Dissemination of research results

The Department of Molecular Biology and Genetics publishes regularly articles to various media (newspapers, TV, online media) with results from the department in connection with the publication of some of the staff's scientific articles.

In connection with their PhD defence, the students make a popular description of their research for the media.

In addition, several researchers actively participate in debates in the media and produce science articles and books.


Research news

The picture at the top shows a sperm cell with the head (cell body) and tail (also known as flagellum or cilium) that propels the sperm cell forward. The schematic in the middle shows how dynein motors (yellow stars) are transported via intraflagelar transport (IFT) and periodically distributed. The picture at the bottom illustrates how the ODA16 structure functions as an adaptor between the transport system and the dynein motors.

2017.03.27 |

Transport of molecular motors into cilia

Molecular motors produce the force that powers the beat of sperm cell tails to generate movement toward the egg cell for fertilization. New research now shows how the molecular motors that power the movement of sperm cells are recognized and specifically transported into the tail region of the cell. This knowledge can pave the way for a better…

The RedHill team assembled in Denmark. From left to right: Terry F. Plasse (MD, Medical Director, ReHill Biopharma), Danielle T. Abramson (Ph.D., Director, Intellectual Property and Research, RedHill Biopharma), Mark L. Levitt, (MD, Ph.D., Medical Director, Oncology, RedHill Biopharma), Emil Oldenburg (M.Sc., Scientific Assistant, Aarhus University), Christine R. Schar (Ph.D., Postdoctoral Fellow, Aarhus University) and Jan K. Jensen (Ph.D., Project Manager, Aarhus University).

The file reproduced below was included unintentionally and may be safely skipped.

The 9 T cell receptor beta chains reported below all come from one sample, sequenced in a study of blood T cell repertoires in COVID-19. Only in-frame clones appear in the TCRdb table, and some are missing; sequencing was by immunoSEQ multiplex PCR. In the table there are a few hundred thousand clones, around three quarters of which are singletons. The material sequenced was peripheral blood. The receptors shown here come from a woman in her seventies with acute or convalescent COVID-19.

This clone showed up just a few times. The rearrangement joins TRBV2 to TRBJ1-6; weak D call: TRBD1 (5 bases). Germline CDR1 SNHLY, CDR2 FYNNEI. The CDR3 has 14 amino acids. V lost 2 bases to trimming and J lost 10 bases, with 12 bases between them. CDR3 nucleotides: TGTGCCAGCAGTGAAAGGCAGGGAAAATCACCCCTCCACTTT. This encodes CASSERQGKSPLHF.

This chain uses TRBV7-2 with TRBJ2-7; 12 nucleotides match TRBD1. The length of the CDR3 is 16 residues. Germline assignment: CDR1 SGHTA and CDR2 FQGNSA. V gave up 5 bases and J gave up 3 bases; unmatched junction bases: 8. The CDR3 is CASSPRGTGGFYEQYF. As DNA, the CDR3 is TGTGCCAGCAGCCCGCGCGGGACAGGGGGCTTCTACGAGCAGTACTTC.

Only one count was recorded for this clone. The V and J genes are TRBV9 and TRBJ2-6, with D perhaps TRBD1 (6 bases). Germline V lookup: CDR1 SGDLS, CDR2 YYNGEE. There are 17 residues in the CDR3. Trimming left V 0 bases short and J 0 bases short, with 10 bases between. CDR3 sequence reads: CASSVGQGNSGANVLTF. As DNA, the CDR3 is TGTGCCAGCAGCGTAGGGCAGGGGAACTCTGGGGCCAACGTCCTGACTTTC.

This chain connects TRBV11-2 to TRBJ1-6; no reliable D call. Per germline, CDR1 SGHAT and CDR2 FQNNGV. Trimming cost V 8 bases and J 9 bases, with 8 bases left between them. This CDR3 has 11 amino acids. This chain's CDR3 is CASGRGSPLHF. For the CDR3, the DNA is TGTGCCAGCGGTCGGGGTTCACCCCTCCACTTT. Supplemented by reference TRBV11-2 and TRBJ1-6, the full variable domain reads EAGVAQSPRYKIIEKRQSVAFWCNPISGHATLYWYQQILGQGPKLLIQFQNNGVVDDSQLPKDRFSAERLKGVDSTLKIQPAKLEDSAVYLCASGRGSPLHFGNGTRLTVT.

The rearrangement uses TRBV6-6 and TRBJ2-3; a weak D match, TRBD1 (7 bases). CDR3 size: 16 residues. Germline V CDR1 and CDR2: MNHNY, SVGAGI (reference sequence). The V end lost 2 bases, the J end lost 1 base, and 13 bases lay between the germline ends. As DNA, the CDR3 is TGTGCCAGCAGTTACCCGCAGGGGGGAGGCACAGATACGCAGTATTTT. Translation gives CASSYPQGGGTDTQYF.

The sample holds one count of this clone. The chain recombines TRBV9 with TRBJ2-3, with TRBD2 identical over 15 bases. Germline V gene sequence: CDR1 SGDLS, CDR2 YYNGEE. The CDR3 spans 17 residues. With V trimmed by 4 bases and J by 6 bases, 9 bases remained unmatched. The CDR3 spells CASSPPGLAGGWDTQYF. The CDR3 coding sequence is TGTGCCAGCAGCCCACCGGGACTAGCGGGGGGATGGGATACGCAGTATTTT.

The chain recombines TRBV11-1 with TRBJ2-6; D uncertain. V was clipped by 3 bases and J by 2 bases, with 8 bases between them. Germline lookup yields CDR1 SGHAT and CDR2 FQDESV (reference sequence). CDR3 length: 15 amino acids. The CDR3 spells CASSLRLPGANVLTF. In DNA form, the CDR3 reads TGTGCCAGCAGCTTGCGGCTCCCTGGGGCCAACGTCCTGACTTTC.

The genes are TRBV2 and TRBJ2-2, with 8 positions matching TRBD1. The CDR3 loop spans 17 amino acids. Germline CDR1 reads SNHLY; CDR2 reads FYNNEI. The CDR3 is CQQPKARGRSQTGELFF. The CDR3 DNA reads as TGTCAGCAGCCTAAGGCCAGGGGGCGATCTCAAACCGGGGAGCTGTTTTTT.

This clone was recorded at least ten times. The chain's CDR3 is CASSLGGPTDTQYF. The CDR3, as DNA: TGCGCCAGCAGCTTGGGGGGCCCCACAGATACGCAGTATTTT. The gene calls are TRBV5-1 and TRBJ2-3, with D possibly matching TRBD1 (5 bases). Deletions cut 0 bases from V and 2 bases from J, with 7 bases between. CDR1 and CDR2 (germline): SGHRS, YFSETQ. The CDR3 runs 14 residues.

2017.03.23 |

Danish researchers and Israeli biopharmaceutical company collaborate to develop anti-cancer drugs

The Israeli Biopharmaceutical company RedHill Biopharma Ltd. (NASDAQ: RDHL) (Tel-Aviv Stock Exchange: RDHL) has extended its collaboration with researchers at Aarhus University in order to develop a potentially promising drug candidate for cancer treatment. The drug candidate is based on a protease inhibitor molecule - an area the Danish…

Model for monitoring and repairing damaged DNA (left figure). The crystal structure of the DNA control protein Rad26 that is responsible for bringing the Rad3 kinase to damaged DNA and starting repair signalling (right figure).

2017.03.20 |

Structural knowledge of the DNA repair complex

New Danish research provides mechanistic insight into how DNA is monitored and repaired if damage occurs. The results may eventually help to improve the treatment of certain types of cancer, as the DNA repair complex provides a mechanism for cancer cells to resist chemotherapy.

Model for RNA fate decisions: Early during its production by PolII, the CBC-bound cap of the emerging RNA is contacted by ‘productive’ (PHAX) and ‘destructive’ (ZC3H18) factors. These proteins form mutually exclusive complexes with the CBC until a ‘decision point’ (e.g. a terminator) is encountered by PolII, after which RNA fate is determined by stable interaction with either PHAX or ZC3H18.